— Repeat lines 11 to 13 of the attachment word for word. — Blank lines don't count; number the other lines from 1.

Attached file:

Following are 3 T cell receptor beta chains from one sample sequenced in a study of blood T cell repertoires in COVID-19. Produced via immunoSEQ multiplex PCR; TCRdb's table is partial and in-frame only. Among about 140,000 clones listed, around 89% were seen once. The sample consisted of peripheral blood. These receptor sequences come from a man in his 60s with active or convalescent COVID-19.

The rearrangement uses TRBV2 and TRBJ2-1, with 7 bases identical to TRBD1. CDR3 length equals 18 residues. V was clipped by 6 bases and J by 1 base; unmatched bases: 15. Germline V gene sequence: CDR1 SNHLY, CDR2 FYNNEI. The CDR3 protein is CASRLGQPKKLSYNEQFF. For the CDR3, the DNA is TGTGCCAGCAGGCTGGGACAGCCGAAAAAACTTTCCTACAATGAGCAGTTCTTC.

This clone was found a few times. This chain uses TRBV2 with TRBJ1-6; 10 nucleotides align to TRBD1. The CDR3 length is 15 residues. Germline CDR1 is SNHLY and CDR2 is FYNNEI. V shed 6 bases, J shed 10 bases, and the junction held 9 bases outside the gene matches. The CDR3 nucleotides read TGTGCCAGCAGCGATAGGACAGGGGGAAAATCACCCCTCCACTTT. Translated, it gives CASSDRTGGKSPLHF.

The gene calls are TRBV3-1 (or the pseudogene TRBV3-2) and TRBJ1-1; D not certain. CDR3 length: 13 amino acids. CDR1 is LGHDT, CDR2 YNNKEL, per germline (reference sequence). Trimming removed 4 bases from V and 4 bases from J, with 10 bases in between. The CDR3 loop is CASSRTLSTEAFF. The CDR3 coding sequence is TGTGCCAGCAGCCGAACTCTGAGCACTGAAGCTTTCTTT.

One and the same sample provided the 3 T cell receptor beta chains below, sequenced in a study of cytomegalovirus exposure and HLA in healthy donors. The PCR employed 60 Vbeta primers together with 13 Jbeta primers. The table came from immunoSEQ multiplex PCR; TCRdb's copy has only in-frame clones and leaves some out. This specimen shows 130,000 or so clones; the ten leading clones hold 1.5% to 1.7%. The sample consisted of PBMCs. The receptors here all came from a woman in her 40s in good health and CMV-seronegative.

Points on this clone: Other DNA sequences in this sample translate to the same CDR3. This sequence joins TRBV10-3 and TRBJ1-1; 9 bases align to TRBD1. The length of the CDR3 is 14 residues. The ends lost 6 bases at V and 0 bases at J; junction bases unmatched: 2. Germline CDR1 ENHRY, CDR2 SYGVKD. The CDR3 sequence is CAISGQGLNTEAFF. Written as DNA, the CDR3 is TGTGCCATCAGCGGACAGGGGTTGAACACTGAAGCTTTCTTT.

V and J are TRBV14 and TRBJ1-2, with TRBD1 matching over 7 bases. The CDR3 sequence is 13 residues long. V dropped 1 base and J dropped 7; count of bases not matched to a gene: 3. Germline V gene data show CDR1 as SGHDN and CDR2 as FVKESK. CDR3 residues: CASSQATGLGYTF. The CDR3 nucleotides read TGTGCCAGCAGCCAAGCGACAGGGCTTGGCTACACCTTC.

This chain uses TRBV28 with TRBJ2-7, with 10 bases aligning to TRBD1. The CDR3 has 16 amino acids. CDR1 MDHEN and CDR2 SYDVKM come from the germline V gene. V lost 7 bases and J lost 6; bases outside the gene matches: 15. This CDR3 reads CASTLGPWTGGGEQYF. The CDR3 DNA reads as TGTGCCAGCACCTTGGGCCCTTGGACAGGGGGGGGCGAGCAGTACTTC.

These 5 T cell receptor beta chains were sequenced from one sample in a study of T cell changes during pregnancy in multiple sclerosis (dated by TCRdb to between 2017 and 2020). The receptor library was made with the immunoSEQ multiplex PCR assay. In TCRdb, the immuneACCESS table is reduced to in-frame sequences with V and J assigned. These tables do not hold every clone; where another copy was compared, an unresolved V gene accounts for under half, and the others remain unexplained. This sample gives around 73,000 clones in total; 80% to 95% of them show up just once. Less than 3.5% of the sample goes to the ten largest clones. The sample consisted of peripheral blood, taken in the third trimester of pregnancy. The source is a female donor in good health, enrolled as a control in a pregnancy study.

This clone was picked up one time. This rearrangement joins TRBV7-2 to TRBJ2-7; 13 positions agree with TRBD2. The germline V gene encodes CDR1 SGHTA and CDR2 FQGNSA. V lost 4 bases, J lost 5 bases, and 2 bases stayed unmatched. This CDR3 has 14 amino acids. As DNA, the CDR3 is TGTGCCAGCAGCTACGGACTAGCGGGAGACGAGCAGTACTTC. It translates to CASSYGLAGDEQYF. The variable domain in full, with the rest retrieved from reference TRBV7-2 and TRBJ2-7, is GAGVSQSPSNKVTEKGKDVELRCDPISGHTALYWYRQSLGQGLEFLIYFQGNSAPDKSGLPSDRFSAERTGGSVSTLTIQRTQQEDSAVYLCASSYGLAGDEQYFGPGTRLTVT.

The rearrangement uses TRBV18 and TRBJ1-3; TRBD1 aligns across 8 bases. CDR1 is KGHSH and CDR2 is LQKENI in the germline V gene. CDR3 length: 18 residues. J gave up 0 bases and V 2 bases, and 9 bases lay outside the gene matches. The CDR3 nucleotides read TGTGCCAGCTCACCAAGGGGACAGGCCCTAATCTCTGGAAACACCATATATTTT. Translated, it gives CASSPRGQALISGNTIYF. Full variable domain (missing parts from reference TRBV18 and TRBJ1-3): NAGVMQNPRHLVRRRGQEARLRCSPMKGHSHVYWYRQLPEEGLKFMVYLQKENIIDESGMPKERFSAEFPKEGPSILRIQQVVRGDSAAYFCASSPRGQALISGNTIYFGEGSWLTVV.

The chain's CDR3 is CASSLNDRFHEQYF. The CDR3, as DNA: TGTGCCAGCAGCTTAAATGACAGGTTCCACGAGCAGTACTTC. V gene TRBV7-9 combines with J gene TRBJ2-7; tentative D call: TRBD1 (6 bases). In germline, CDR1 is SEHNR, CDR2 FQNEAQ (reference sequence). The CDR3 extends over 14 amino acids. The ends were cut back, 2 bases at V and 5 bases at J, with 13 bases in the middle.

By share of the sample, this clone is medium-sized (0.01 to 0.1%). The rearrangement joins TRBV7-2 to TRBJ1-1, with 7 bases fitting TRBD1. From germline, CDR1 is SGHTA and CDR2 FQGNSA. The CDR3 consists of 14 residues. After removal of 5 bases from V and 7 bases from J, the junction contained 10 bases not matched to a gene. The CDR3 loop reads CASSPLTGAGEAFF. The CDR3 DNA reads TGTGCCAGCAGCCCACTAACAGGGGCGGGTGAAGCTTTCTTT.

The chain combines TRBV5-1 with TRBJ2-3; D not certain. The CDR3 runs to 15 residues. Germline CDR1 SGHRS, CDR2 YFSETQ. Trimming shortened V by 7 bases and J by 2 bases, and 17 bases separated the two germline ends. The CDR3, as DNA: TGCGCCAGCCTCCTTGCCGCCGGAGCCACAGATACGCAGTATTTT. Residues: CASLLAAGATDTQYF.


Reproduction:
The rearrangement uses TRBV18 and TRBJ1-3; TRBD1 aligns across 8 bases. CDR1 is KGHSH and CDR2 is LQKENI in the germline V gene. CDR3 length: 18 residues. J gave up 0 bases and V 2 bases, and 9 bases lay outside the gene matches. The CDR3 nucleotides read TGTGCCAGCTCACCAAGGGGACAGGCCCTAATCTCTGGAAACACCATATATTTT. Translated, it gives CASSPRGQALISGNTIYF. Full variable domain (missing parts from reference TRBV18 and TRBJ1-3): NAGVMQNPRHLVRRRGQEARLRCSPMKGHSHVYWYRQLPEEGLKFMVYLQKENIIDESGMPKERFSAEFPKEGPSILRIQQVVRGDSAAYFCASSPRGQALISGNTIYFGEGSWLTVV.

The chain's CDR3 is CASSLNDRFHEQYF. The CDR3, as DNA: TGTGCCAGCAGCTTAAATGACAGGTTCCACGAGCAGTACTTC. V gene TRBV7-9 combines with J gene TRBJ2-7; tentative D call: TRBD1 (6 bases). In germline, CDR1 is SEHNR, CDR2 FQNEAQ (reference sequence). The CDR3 extends over 14 amino acids. The ends were cut back, 2 bases at V and 5 bases at J, with 13 bases in the middle.

By share of the sample, this clone is medium-sized (0.01 to 0.1%). The rearrangement joins TRBV7-2 to TRBJ1-1, with 7 bases fitting TRBD1. From germline, CDR1 is SGHTA and CDR2 FQGNSA. The CDR3 consists of 14 residues. After removal of 5 bases from V and 7 bases from J, the junction contained 10 bases not matched to a gene. The CDR3 loop reads CASSPLTGAGEAFF. The CDR3 DNA reads TGTGCCAGCAGCCCACTAACAGGGGCGGGTGAAGCTTTCTTT.